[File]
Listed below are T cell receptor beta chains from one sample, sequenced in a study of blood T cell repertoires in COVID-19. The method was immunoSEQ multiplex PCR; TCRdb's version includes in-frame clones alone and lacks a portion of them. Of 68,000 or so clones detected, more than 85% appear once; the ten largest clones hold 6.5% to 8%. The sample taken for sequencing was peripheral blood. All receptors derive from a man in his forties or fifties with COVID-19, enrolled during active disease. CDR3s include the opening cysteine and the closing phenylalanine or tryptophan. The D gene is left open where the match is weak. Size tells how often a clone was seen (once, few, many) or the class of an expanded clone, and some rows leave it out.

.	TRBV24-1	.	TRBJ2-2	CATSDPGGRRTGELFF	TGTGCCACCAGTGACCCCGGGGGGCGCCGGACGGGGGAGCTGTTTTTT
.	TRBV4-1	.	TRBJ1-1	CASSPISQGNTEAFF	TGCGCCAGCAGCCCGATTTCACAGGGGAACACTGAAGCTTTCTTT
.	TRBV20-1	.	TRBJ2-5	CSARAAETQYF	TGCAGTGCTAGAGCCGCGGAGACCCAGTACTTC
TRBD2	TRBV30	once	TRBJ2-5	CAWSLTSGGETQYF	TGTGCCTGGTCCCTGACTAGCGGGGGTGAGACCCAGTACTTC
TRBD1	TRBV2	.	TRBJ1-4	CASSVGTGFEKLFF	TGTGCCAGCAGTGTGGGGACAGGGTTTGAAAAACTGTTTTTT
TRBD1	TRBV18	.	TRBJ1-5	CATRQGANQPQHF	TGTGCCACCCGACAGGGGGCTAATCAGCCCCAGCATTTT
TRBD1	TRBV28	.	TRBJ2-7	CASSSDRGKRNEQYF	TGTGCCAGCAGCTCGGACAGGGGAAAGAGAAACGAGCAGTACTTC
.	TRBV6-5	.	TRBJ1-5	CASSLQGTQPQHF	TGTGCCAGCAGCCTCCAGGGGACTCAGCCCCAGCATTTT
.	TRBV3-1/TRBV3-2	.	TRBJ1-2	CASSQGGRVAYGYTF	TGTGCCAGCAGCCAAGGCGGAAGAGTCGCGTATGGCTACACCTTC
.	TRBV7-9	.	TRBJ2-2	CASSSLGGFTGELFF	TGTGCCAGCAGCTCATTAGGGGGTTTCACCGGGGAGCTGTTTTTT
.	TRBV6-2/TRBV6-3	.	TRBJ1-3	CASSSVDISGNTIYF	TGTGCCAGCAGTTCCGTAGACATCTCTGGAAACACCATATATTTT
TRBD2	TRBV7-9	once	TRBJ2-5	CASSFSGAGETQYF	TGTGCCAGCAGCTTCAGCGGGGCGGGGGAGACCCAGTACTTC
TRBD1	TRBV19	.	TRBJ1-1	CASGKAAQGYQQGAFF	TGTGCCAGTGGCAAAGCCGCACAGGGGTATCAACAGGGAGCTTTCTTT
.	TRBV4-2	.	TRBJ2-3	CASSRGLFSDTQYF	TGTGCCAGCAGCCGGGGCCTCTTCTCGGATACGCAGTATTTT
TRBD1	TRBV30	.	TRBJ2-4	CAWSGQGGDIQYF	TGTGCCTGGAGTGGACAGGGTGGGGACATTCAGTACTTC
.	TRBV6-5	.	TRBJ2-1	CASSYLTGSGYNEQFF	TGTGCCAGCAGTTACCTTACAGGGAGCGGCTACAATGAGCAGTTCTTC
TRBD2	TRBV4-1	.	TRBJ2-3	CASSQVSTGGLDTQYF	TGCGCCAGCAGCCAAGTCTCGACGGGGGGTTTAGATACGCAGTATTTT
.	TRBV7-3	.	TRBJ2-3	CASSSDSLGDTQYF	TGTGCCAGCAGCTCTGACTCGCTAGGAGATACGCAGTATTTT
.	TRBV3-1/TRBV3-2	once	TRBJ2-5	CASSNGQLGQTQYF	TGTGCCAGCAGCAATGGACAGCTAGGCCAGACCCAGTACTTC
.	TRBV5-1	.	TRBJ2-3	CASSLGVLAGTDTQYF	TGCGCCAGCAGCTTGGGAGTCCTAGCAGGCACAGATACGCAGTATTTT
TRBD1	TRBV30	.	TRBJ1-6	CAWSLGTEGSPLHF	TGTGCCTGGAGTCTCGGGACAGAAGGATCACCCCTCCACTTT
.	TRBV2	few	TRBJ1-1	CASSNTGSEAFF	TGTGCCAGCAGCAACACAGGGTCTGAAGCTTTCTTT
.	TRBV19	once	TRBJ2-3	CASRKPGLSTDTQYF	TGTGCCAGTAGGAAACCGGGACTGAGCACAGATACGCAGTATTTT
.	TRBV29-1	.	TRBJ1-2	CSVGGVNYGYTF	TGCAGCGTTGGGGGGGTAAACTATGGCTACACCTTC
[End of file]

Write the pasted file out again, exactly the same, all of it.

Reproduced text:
Listed below are T cell receptor beta chains from one sample, sequenced in a study of blood T cell repertoires in COVID-19. The method was immunoSEQ multiplex PCR; TCRdb's version includes in-frame clones alone and lacks a portion of them. Of 68,000 or so clones detected, more than 85% appear once; the ten largest clones hold 6.5% to 8%. The sample taken for sequencing was peripheral blood. All receptors derive from a man in his forties or fifties with COVID-19, enrolled during active disease. CDR3s include the opening cysteine and the closing phenylalanine or tryptophan. The D gene is left open where the match is weak. Size tells how often a clone was seen (once, few, many) or the class of an expanded clone, and some rows leave it out.

.	TRBV24-1	.	TRBJ2-2	CATSDPGGRRTGELFF	TGTGCCACCAGTGACCCCGGGGGGCGCCGGACGGGGGAGCTGTTTTTT
.	TRBV4-1	.	TRBJ1-1	CASSPISQGNTEAFF	TGCGCCAGCAGCCCGATTTCACAGGGGAACACTGAAGCTTTCTTT
.	TRBV20-1	.	TRBJ2-5	CSARAAETQYF	TGCAGTGCTAGAGCCGCGGAGACCCAGTACTTC
TRBD2	TRBV30	once	TRBJ2-5	CAWSLTSGGETQYF	TGTGCCTGGTCCCTGACTAGCGGGGGTGAGACCCAGTACTTC
TRBD1	TRBV2	.	TRBJ1-4	CASSVGTGFEKLFF	TGTGCCAGCAGTGTGGGGACAGGGTTTGAAAAACTGTTTTTT
TRBD1	TRBV18	.	TRBJ1-5	CATRQGANQPQHF	TGTGCCACCCGACAGGGGGCTAATCAGCCCCAGCATTTT
TRBD1	TRBV28	.	TRBJ2-7	CASSSDRGKRNEQYF	TGTGCCAGCAGCTCGGACAGGGGAAAGAGAAACGAGCAGTACTTC
.	TRBV6-5	.	TRBJ1-5	CASSLQGTQPQHF	TGTGCCAGCAGCCTCCAGGGGACTCAGCCCCAGCATTTT
.	TRBV3-1/TRBV3-2	.	TRBJ1-2	CASSQGGRVAYGYTF	TGTGCCAGCAGCCAAGGCGGAAGAGTCGCGTATGGCTACACCTTC
.	TRBV7-9	.	TRBJ2-2	CASSSLGGFTGELFF	TGTGCCAGCAGCTCATTAGGGGGTTTCACCGGGGAGCTGTTTTTT
.	TRBV6-2/TRBV6-3	.	TRBJ1-3	CASSSVDISGNTIYF	TGTGCCAGCAGTTCCGTAGACATCTCTGGAAACACCATATATTTT
TRBD2	TRBV7-9	once	TRBJ2-5	CASSFSGAGETQYF	TGTGCCAGCAGCTTCAGCGGGGCGGGGGAGACCCAGTACTTC
TRBD1	TRBV19	.	TRBJ1-1	CASGKAAQGYQQGAFF	TGTGCCAGTGGCAAAGCCGCACAGGGGTATCAACAGGGAGCTTTCTTT
.	TRBV4-2	.	TRBJ2-3	CASSRGLFSDTQYF	TGTGCCAGCAGCCGGGGCCTCTTCTCGGATACGCAGTATTTT
TRBD1	TRBV30	.	TRBJ2-4	CAWSGQGGDIQYF	TGTGCCTGGAGTGGACAGGGTGGGGACATTCAGTACTTC
.	TRBV6-5	.	TRBJ2-1	CASSYLTGSGYNEQFF	TGTGCCAGCAGTTACCTTACAGGGAGCGGCTACAATGAGCAGTTCTTC
TRBD2	TRBV4-1	.	TRBJ2-3	CASSQVSTGGLDTQYF	TGCGCCAGCAGCCAAGTCTCGACGGGGGGTTTAGATACGCAGTATTTT
.	TRBV7-3	.	TRBJ2-3	CASSSDSLGDTQYF	TGTGCCAGCAGCTCTGACTCGCTAGGAGATACGCAGTATTTT
.	TRBV3-1/TRBV3-2	once	TRBJ2-5	CASSNGQLGQTQYF	TGTGCCAGCAGCAATGGACAGCTAGGCCAGACCCAGTACTTC
.	TRBV5-1	.	TRBJ2-3	CASSLGVLAGTDTQYF	TGCGCCAGCAGCTTGGGAGTCCTAGCAGGCACAGATACGCAGTATTTT
TRBD1	TRBV30	.	TRBJ1-6	CAWSLGTEGSPLHF	TGTGCCTGGAGTCTCGGGACAGAAGGATCACCCCTCCACTTT
.	TRBV2	few	TRBJ1-1	CASSNTGSEAFF	TGTGCCAGCAGCAACACAGGGTCTGAAGCTTTCTTT
.	TRBV19	once	TRBJ2-3	CASRKPGLSTDTQYF	TGTGCCAGTAGGAAACCGGGACTGAGCACAGATACGCAGTATTTT
.	TRBV29-1	.	TRBJ1-2	CSVGGVNYGYTF	TGCAGCGTTGGGGGGGTAAACTATGGCTACACCTTC